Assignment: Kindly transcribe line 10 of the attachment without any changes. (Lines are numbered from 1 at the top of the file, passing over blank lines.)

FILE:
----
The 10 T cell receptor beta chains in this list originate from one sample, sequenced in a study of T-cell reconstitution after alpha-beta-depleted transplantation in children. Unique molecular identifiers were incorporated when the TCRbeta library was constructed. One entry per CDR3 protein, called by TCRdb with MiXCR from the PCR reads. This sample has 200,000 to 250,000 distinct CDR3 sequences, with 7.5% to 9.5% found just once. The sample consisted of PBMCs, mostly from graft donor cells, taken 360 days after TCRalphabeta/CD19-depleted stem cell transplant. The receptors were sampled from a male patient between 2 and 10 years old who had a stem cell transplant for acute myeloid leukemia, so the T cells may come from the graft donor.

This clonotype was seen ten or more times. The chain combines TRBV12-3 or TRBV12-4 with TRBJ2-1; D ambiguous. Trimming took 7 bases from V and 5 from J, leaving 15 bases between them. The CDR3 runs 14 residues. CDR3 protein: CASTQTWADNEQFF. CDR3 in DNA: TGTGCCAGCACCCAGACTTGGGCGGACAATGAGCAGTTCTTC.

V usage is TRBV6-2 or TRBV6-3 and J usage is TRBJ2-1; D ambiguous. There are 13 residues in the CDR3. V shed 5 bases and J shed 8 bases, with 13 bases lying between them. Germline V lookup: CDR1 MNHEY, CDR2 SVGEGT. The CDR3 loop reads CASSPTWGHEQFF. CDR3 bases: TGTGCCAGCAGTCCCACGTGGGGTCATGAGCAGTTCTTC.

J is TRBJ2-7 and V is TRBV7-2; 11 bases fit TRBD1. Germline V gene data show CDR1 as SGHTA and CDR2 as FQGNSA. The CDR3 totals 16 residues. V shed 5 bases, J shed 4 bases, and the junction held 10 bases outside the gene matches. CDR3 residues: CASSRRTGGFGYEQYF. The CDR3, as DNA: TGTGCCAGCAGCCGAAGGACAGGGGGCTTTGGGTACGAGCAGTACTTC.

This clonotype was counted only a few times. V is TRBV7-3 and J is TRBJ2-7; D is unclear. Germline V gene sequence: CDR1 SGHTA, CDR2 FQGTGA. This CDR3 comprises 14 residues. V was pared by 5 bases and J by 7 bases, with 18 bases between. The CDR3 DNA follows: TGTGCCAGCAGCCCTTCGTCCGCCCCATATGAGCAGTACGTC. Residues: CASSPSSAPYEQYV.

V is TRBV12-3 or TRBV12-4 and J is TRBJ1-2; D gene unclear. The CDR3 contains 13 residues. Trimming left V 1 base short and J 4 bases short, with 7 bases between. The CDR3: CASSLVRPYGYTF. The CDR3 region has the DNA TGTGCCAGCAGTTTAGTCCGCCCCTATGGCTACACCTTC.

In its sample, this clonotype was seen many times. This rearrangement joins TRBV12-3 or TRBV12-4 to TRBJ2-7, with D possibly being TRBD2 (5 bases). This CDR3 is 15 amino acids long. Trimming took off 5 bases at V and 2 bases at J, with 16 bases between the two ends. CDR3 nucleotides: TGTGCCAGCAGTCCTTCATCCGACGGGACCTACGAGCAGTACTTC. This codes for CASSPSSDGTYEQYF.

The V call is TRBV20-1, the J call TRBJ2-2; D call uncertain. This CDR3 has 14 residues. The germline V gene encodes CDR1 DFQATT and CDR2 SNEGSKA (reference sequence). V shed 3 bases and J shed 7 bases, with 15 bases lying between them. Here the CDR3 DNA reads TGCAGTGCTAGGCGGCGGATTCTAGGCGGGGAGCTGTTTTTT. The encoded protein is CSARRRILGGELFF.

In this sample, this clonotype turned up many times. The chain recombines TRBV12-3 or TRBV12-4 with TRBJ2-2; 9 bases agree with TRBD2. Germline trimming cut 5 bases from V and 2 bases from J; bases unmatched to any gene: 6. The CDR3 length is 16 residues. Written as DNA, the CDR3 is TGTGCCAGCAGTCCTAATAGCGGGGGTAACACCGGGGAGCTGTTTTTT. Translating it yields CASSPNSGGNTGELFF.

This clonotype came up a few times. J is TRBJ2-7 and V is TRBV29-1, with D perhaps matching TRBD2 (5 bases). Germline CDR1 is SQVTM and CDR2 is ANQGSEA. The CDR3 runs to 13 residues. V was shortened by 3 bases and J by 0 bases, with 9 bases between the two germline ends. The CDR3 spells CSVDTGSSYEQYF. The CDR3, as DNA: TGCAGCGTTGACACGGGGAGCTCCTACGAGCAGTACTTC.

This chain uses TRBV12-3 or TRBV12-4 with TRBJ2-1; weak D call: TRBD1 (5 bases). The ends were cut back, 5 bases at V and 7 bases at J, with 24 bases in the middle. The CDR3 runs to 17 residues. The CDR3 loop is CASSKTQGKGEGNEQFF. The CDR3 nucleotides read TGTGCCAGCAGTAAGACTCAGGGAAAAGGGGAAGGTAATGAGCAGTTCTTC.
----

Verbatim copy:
This clonotype came up a few times. J is TRBJ2-7 and V is TRBV29-1, with D perhaps matching TRBD2 (5 bases). Germline CDR1 is SQVTM and CDR2 is ANQGSEA. The CDR3 runs to 13 residues. V was shortened by 3 bases and J by 0 bases, with 9 bases between the two germline ends. The CDR3 spells CSVDTGSSYEQYF. The CDR3, as DNA: TGCAGCGTTGACACGGGGAGCTCCTACGAGCAGTACTTC.